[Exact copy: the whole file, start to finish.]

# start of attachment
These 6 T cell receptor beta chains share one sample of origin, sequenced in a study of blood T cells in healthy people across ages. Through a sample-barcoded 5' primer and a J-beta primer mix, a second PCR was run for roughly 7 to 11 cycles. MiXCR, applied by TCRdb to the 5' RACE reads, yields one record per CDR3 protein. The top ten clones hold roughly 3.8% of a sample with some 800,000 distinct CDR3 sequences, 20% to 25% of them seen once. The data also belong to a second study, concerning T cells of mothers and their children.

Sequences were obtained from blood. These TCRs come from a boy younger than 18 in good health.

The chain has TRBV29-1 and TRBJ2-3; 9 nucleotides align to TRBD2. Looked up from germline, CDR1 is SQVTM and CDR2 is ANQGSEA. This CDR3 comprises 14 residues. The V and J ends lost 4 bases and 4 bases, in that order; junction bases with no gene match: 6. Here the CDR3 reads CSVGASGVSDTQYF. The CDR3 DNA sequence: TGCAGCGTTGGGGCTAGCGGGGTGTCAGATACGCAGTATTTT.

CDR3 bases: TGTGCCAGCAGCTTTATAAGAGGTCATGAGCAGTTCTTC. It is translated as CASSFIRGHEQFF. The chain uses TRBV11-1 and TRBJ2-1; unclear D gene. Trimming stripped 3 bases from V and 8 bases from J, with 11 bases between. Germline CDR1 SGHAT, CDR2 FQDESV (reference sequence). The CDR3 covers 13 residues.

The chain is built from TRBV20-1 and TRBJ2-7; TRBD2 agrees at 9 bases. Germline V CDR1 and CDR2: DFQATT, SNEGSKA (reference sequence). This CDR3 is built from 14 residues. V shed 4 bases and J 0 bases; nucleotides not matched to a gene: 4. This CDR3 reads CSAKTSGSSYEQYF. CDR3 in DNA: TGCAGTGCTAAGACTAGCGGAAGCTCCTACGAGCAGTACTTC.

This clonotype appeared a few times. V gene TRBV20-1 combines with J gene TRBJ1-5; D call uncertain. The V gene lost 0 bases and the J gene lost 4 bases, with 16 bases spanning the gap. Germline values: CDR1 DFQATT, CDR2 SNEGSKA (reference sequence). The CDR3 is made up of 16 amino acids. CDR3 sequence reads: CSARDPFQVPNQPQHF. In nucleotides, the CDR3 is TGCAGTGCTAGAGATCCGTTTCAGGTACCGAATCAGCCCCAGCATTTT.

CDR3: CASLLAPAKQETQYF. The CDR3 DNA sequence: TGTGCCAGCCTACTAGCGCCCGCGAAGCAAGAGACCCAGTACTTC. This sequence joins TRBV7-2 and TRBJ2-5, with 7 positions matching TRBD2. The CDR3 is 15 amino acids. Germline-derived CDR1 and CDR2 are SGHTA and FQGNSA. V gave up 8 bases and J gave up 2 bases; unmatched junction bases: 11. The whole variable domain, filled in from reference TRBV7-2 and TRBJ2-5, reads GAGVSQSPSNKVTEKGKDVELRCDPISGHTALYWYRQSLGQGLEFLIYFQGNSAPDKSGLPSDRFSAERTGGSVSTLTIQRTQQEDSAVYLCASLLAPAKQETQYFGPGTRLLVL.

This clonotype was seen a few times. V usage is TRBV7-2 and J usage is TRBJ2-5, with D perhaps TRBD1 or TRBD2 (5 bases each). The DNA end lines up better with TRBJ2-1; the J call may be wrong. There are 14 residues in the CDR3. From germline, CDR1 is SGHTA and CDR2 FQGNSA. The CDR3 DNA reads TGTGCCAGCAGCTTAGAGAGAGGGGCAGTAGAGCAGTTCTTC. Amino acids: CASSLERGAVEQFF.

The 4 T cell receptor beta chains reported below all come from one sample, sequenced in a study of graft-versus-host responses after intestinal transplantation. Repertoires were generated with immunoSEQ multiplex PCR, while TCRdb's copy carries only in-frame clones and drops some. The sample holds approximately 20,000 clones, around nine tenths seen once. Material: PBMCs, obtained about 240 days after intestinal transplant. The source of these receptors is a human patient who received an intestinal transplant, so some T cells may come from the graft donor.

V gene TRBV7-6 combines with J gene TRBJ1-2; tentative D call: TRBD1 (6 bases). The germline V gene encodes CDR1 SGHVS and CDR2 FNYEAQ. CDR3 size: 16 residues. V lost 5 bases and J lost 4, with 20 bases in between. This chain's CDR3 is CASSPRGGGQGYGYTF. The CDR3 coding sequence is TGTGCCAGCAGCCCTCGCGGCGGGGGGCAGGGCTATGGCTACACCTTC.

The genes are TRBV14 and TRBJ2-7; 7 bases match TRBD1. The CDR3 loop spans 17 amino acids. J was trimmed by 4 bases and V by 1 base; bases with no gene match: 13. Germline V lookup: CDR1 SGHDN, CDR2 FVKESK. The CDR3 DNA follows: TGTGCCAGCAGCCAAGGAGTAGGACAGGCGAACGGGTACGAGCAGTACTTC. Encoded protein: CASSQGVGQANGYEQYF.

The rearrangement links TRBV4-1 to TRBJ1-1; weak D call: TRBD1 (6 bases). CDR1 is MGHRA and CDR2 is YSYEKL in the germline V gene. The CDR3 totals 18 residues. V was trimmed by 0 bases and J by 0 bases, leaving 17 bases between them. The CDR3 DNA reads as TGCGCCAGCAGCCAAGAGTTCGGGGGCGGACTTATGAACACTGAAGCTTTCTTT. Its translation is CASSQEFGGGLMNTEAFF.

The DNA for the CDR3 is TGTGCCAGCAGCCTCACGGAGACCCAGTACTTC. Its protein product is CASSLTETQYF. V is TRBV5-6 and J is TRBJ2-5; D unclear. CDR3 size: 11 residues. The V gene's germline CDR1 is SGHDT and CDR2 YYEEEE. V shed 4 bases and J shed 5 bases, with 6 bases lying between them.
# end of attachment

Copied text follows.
These 6 T cell receptor beta chains share one sample of origin, sequenced in a study of blood T cells in healthy people across ages. Through a sample-barcoded 5' primer and a J-beta primer mix, a second PCR was run for roughly 7 to 11 cycles. MiXCR, applied by TCRdb to the 5' RACE reads, yields one record per CDR3 protein. The top ten clones hold roughly 3.8% of a sample with some 800,000 distinct CDR3 sequences, 20% to 25% of them seen once. The data also belong to a second study, concerning T cells of mothers and their children.

Sequences were obtained from blood. These TCRs come from a boy younger than 18 in good health.

The chain has TRBV29-1 and TRBJ2-3; 9 nucleotides align to TRBD2. Looked up from germline, CDR1 is SQVTM and CDR2 is ANQGSEA. This CDR3 comprises 14 residues. The V and J ends lost 4 bases and 4 bases, in that order; junction bases with no gene match: 6. Here the CDR3 reads CSVGASGVSDTQYF. The CDR3 DNA sequence: TGCAGCGTTGGGGCTAGCGGGGTGTCAGATACGCAGTATTTT.

CDR3 bases: TGTGCCAGCAGCTTTATAAGAGGTCATGAGCAGTTCTTC. It is translated as CASSFIRGHEQFF. The chain uses TRBV11-1 and TRBJ2-1; unclear D gene. Trimming stripped 3 bases from V and 8 bases from J, with 11 bases between. Germline CDR1 SGHAT, CDR2 FQDESV (reference sequence). The CDR3 covers 13 residues.

The chain is built from TRBV20-1 and TRBJ2-7; TRBD2 agrees at 9 bases. Germline V CDR1 and CDR2: DFQATT, SNEGSKA (reference sequence). This CDR3 is built from 14 residues. V shed 4 bases and J 0 bases; nucleotides not matched to a gene: 4. This CDR3 reads CSAKTSGSSYEQYF. CDR3 in DNA: TGCAGTGCTAAGACTAGCGGAAGCTCCTACGAGCAGTACTTC.

This clonotype appeared a few times. V gene TRBV20-1 combines with J gene TRBJ1-5; D call uncertain. The V gene lost 0 bases and the J gene lost 4 bases, with 16 bases spanning the gap. Germline values: CDR1 DFQATT, CDR2 SNEGSKA (reference sequence). The CDR3 is made up of 16 amino acids. CDR3 sequence reads: CSARDPFQVPNQPQHF. In nucleotides, the CDR3 is TGCAGTGCTAGAGATCCGTTTCAGGTACCGAATCAGCCCCAGCATTTT.

CDR3: CASLLAPAKQETQYF. The CDR3 DNA sequence: TGTGCCAGCCTACTAGCGCCCGCGAAGCAAGAGACCCAGTACTTC. This sequence joins TRBV7-2 and TRBJ2-5, with 7 positions matching TRBD2. The CDR3 is 15 amino acids. Germline-derived CDR1 and CDR2 are SGHTA and FQGNSA. V gave up 8 bases and J gave up 2 bases; unmatched junction bases: 11. The whole variable domain, filled in from reference TRBV7-2 and TRBJ2-5, reads GAGVSQSPSNKVTEKGKDVELRCDPISGHTALYWYRQSLGQGLEFLIYFQGNSAPDKSGLPSDRFSAERTGGSVSTLTIQRTQQEDSAVYLCASLLAPAKQETQYFGPGTRLLVL.

This clonotype was seen a few times. V usage is TRBV7-2 and J usage is TRBJ2-5, with D perhaps TRBD1 or TRBD2 (5 bases each). The DNA end lines up better with TRBJ2-1; the J call may be wrong. There are 14 residues in the CDR3. From germline, CDR1 is SGHTA and CDR2 FQGNSA. The CDR3 DNA reads TGTGCCAGCAGCTTAGAGAGAGGGGCAGTAGAGCAGTTCTTC. Amino acids: CASSLERGAVEQFF.

The 4 T cell receptor beta chains reported below all come from one sample, sequenced in a study of graft-versus-host responses after intestinal transplantation. Repertoires were generated with immunoSEQ multiplex PCR, while TCRdb's copy carries only in-frame clones and drops some. The sample holds approximately 20,000 clones, around nine tenths seen once. Material: PBMCs, obtained about 240 days after intestinal transplant. The source of these receptors is a human patient who received an intestinal transplant, so some T cells may come from the graft donor.

V gene TRBV7-6 combines with J gene TRBJ1-2; tentative D call: TRBD1 (6 bases). The germline V gene encodes CDR1 SGHVS and CDR2 FNYEAQ. CDR3 size: 16 residues. V lost 5 bases and J lost 4, with 20 bases in between. This chain's CDR3 is CASSPRGGGQGYGYTF. The CDR3 coding sequence is TGTGCCAGCAGCCCTCGCGGCGGGGGGCAGGGCTATGGCTACACCTTC.

The genes are TRBV14 and TRBJ2-7; 7 bases match TRBD1. The CDR3 loop spans 17 amino acids. J was trimmed by 4 bases and V by 1 base; bases with no gene match: 13. Germline V lookup: CDR1 SGHDN, CDR2 FVKESK. The CDR3 DNA follows: TGTGCCAGCAGCCAAGGAGTAGGACAGGCGAACGGGTACGAGCAGTACTTC. Encoded protein: CASSQGVGQANGYEQYF.

The rearrangement links TRBV4-1 to TRBJ1-1; weak D call: TRBD1 (6 bases). CDR1 is MGHRA and CDR2 is YSYEKL in the germline V gene. The CDR3 totals 18 residues. V was trimmed by 0 bases and J by 0 bases, leaving 17 bases between them. The CDR3 DNA reads as TGCGCCAGCAGCCAAGAGTTCGGGGGCGGACTTATGAACACTGAAGCTTTCTTT. Its translation is CASSQEFGGGLMNTEAFF.

The DNA for the CDR3 is TGTGCCAGCAGCCTCACGGAGACCCAGTACTTC. Its protein product is CASSLTETQYF. V is TRBV5-6 and J is TRBJ2-5; D unclear. CDR3 size: 11 residues. The V gene's germline CDR1 is SGHDT and CDR2 YYEEEE. V shed 4 bases and J shed 5 bases, with 6 bases lying between them.